Russ Moore writes of the occasion when he and his wife adopted two boys from an orphanage in Russia.
“When Maria and I first walked into the orphanage, where we were led to the boys the Russian courts had picked out for us to adopt, we almost vomited in reaction to the stench and squalor of the place. The boys were in cribs in the dark lying in their own waste. Leaving them at the end of the day was painful, but leaving them the final day before going home to wait for the paperwork to go through was the hardest thing either of us had ever done. Walking out of the room, to prepare for the plane ride home, Maria and I could hear Maxim calling out for us and falling down and convulsing in tears.
“When Maria and I, at long last, received the call that the legal process was over, and we returned to Russia to pick up our new sons, we found that their transition from orphanage to family was more difficult than we had supposed. We dressed the boys in outfits our parents had brought for them. My mother-in-law gathered some wild flowers growing between cracks in the pavement outside the orphanage. We nodded our thanks to the orphanage personnel, and walked out into the sunlight, to the terror of the two boys. They had never seen the sun. They had never felt the wind. They had never heard the sound of a car door shutting, or the sensation of being carried along at one hundred miles-an-hour down a Russian road.
“I noticed that they were shaking, and reaching back to the orphanage in the distance. I whispered to Sergei, ‘… that place is a pit. If only you knew what is waiting for you: home with mummy and a daddy who love you, grandparents and great-grandparents and cousins and playmates, and McDonalds’ Happy Meals. But all they knew was the orphanage they had come from, and it was squalid. They had no other reference point.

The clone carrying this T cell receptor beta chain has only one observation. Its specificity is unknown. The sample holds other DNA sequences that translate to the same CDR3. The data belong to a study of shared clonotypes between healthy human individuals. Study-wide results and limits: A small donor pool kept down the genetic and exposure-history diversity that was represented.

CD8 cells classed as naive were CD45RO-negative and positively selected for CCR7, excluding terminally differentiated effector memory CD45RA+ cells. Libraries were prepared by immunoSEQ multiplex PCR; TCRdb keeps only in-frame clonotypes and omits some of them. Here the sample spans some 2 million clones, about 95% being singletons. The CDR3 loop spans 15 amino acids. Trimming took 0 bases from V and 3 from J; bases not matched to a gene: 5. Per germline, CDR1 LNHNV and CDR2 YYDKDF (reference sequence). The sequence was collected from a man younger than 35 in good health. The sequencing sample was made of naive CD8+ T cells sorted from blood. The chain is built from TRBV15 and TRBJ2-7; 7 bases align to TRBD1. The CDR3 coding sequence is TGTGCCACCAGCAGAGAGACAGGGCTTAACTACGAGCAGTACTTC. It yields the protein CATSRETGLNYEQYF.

“We knew the boys had acclimated to our home—that they trusted us—when they stopped hiding food in their high chairs. They knew there would be another meal coming. They wouldn’t have to fight over scraps. This was the new norm …
But I still remember those little hands reaching for the orphanage, and I see myself there.”
Adoption is a beautiful thing. At its best it originates in the in the heart of people who simply want to pour out love. It transforms the lives of the broken and vulnerable. It is a reality that is offered to each of us. For God is an adopting God. This idea of adoption gives us the deepest insight into the nature of his love.
The first thing I want say is that before we were adopted we were slaves (1-3).
Our passage opens with the picture of an heir whose father has died. This heir is placed under the supervision of guardians until he is old enough to inherit. Those guardians order the boy about. They direct and discipline him. He is not free. He is no different to a slave. So also with us—we too were slaves before we encountered Christ.
When we were under age, we were in slavery under the elemental spiritual forces of the world. Paul has been talking about the Law of Moses. This Law had the good purpose of showing people the extent of their sin, so that they would cry out to God for his free grace and mercy. However, Satan used that law to accuse people of their sin and leave them in hopeless despair.
Most of the Christians in the Galatians churches had not come from a Jewish background, but the elemental spiritual forces worked against them too. They believed that they had to preform many duties and rituals to appease their pagan gods, and they knew nothing of the grace, mercy and intimacy that can be experienced in the one true and living God.
We too were slaves. The same elemental spiritual forces worked against us too. Maybe you believed that you would go to heaven because you were a good person. But you could have no peace. For when you look an honest look into your heart you could see that there was a lot there that was not good. Besides how could you ever be sure that you were good enough for a God who is known as holy and pure?
The second thing I want to say is that God gave his Son to make you a son (4-5)
The great Baptist preacher, Charles Spurgeon, once said, ‘we moved not towards the Lord, but the Lord towards us … The offended God himself, in infinite compassion broke the silence and came forth to bless his enemies.’ But when the set time had fully come, God sent his Son, born of a woman, born under the law, to redeem those under the law.
The Law of Moses revealed the extent of the people’s sin. It demanded an absolute obedience. It pronounced a curse on those who were disobedient. Without the input of grace it left people without hope. But Jesus came and took the curse of that Law upon himself. He died for our guilt too. ‘There was no other good enough to pay the price of sin, he alone could unlock the gate of heaven, and let us in.’